SOUTH ORANGE, N.J. (AP) — Getting to the NCAA Tournament for a second straight year isn't going to be good enough for Seton Hall. The guys that put the Pirates (21-11) back on the collegiate basketball map for the first time in a decade don't want another one and done. They want to walk away with a win or two or three, or even six, starting with Arkansas (25-9) on Friday in Greenville, South Carolina.
SOUTH ORANGE, N.J. (AP) — Getting to the NCAA Tournament for a second straight year isn't going to be good enough for Seton Hall.
The guys that put the Pirates (21-11) back on the collegiate basketball map for the first time in a decade don't want another one and done. They want to walk away with a win or two or three, or even six, starting with Arkansas (25-9) on Friday in Greenville, South Carolina.
The Razorbacks remind Pirates coach Kevin Willard of fellow Big East foe Creighton, an uptempo team that has guards that can shoot and a big man inside.
"My message to them is we have a great opportunity and we need to be focused and ready to take advantage of that opportunity," Willard said.
The scenario is much different than a year ago, when the Pirates knocked off eventual national champion Villanova to win their first Big East title in two decades.
They got a No. 6 seed, flew to Denver to play No. 11 seed Gonzaga and were dominated. The Zags dominated 68-52, getting 21 points and 16 rebounds from Domantas Sabonis.
Seton Hall looked mentally and emotionally exhausted.
After losing a heartbreaker to Villanova in the conference semifinal this year, the Pirates have had a couple of days to get over it and get back to practice. There is certainly no lingering high, and the loss to the NCAA Tournament's top-seeded team is a confidence builder.
Center Angel Delgado said the sole focus now is getting ready for the eighth-seeded Razorbacks and not losing.
"If you lose you are going back home," said Delgado, who leads the nation in rebounding (13.1) and double-doubles (26). "You are not dying, but you are going back home and I don't want to go back home. I want to go to the next round, the next round, the next round. Everybody is motivated. Everybody wants to win games. I think we are really prepared."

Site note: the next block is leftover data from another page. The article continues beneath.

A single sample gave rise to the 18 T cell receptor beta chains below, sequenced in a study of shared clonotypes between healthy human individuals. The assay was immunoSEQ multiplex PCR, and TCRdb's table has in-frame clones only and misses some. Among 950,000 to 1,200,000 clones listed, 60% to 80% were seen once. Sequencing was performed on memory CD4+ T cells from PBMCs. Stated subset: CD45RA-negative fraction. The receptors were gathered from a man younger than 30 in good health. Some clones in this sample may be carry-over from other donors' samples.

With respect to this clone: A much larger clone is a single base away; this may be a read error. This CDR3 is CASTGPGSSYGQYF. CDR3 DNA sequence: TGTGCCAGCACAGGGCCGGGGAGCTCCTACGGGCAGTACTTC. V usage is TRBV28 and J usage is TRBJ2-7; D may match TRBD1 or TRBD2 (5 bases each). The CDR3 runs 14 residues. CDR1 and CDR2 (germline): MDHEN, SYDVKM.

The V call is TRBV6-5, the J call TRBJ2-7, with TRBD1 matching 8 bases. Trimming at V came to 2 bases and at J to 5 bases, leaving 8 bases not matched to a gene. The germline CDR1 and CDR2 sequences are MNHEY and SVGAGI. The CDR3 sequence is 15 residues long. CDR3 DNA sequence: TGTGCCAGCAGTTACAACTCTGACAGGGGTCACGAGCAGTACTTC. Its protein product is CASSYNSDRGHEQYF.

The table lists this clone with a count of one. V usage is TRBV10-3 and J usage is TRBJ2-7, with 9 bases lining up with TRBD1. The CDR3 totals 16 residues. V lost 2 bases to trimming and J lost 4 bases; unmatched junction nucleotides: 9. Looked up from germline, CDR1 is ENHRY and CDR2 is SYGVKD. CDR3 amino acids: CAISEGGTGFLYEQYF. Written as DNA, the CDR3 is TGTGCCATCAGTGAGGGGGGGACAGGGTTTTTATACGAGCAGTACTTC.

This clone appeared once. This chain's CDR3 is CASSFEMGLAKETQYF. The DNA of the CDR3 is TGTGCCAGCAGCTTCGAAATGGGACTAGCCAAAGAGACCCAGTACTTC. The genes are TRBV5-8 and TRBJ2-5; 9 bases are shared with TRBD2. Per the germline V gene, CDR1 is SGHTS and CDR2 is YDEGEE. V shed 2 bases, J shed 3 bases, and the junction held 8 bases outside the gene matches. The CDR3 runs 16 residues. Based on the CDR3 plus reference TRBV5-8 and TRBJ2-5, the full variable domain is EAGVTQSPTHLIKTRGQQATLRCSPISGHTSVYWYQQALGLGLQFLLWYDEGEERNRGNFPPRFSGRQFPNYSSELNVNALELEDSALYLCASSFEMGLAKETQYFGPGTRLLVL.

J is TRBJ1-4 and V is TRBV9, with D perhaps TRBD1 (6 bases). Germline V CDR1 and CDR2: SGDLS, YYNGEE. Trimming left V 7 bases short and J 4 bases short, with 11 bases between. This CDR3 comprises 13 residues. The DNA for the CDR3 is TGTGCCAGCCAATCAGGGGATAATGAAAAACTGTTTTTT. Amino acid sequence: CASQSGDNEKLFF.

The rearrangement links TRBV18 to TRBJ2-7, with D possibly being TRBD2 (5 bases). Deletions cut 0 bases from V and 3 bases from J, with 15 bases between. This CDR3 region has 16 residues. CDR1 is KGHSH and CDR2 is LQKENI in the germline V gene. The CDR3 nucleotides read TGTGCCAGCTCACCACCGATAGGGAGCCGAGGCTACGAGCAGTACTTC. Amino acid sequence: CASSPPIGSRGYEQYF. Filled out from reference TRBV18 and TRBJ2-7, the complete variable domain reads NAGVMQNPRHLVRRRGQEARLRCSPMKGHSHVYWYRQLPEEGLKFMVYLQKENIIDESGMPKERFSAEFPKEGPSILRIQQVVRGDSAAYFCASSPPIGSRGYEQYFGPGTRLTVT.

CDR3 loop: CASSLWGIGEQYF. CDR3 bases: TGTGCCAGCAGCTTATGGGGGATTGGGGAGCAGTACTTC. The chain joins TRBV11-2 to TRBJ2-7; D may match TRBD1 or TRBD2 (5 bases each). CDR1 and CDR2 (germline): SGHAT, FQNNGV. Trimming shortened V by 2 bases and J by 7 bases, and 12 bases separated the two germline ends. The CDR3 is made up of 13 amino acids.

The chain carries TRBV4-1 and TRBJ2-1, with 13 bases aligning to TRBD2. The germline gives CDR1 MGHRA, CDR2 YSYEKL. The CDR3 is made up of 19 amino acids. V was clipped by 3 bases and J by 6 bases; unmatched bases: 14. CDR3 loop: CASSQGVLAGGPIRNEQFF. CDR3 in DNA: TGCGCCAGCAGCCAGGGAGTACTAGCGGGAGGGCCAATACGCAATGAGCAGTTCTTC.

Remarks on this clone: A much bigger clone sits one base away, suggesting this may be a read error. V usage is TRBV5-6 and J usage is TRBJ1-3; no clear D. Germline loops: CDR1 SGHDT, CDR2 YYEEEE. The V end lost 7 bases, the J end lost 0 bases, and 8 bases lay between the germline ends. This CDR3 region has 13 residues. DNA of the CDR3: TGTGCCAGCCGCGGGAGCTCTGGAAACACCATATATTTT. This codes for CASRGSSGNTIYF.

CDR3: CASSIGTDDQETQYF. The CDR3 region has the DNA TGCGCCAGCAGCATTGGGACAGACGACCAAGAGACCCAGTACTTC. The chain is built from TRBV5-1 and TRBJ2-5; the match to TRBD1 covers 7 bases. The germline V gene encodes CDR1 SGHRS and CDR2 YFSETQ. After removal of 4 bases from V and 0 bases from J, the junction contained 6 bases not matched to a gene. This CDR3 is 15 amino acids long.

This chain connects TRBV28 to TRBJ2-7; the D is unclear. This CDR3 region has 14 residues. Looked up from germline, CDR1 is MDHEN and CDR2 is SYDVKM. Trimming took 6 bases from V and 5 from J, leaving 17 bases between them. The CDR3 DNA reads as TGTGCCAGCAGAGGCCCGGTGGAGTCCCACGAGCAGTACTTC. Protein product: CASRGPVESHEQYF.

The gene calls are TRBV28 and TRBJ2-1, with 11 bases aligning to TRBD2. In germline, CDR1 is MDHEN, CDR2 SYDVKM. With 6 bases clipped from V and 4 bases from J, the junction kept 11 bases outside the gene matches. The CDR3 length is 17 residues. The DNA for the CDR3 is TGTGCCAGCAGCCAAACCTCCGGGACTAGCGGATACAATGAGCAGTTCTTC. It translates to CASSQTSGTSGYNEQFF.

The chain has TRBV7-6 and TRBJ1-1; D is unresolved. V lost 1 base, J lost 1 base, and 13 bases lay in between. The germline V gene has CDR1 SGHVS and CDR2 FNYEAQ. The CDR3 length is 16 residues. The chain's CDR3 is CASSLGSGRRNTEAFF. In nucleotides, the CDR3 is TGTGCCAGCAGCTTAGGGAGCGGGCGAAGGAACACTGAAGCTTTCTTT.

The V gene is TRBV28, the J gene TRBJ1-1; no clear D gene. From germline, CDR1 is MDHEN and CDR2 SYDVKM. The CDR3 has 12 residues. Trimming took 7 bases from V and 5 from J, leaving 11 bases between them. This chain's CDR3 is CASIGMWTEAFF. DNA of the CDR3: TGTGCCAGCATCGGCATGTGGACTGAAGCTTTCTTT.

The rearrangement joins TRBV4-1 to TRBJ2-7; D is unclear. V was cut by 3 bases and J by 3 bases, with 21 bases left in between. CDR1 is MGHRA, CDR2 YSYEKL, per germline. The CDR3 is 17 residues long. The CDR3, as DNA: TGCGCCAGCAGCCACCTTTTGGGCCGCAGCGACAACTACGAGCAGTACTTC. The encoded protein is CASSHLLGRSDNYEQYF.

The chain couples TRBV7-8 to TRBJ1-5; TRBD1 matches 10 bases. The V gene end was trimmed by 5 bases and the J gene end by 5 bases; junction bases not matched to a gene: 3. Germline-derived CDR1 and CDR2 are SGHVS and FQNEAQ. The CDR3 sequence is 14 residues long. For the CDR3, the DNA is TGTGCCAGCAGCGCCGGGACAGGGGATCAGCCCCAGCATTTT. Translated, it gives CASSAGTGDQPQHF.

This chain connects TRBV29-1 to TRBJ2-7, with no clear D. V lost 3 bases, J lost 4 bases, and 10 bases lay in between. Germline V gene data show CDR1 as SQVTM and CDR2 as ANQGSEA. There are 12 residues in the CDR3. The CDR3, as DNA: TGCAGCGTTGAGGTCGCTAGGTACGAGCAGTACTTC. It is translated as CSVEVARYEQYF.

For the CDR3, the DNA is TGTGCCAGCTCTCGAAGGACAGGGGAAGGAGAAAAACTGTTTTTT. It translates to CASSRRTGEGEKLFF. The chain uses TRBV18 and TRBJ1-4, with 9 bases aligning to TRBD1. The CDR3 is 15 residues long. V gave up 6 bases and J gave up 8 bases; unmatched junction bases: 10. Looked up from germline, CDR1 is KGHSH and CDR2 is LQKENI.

The Pirates posted an 8-3 record down the stretch with two of the losses coming to Villanova. Their strength has been their junior leaders — Delgado, point guard Khadeen Carrington and forwards Desi Rodriguez and Ismael Sanogo, the team's top defender.
Carrington (16.9), Rodriguez (15.9) and Delgado (15.3) provide most of the scoring, while freshman guard Myles Powell has double figures in seven of the last 14 games.
"Last year was just getting our feet wet," Sanogo said. "The whole altitude thing was crazy. This year we're experienced."
The Pirates have room to improve their shooting in the tournament. Last year, leading scorer Isaiah Whitehead was limited to 10 points on 4 of 24 shooting. A foul-plagued Delgado was held to 7 points and 6 rebounds, while Rodriguez and Carrington had 8 points apiece on 6 of 16 shooting.
Seton Hall, which has posted consecutive 20-win seasons for the first time since 1992-93, does have a fallback. It is playing excellent defense. Villanova scored 55 points in its semifinal win.
"The way we played defense that whole tournament, I don't think we let up at all," Carrington said. "The Marquette game we shut them out for six or seven minutes, and Villanova, we played unbelievable. We just have to take that defensive mindset into the Arkansas game."
This marks the first time that Seton Hall has gone to back-to-back NCAA Tournaments since reeling off four straight appearances from 1991-94.
"We're going to the tournament with a lot of confidence," Rodriguez said. "We just have to stay together and run our offense and defend. If we defend, and we get out and run, we are a very tough team to beat."
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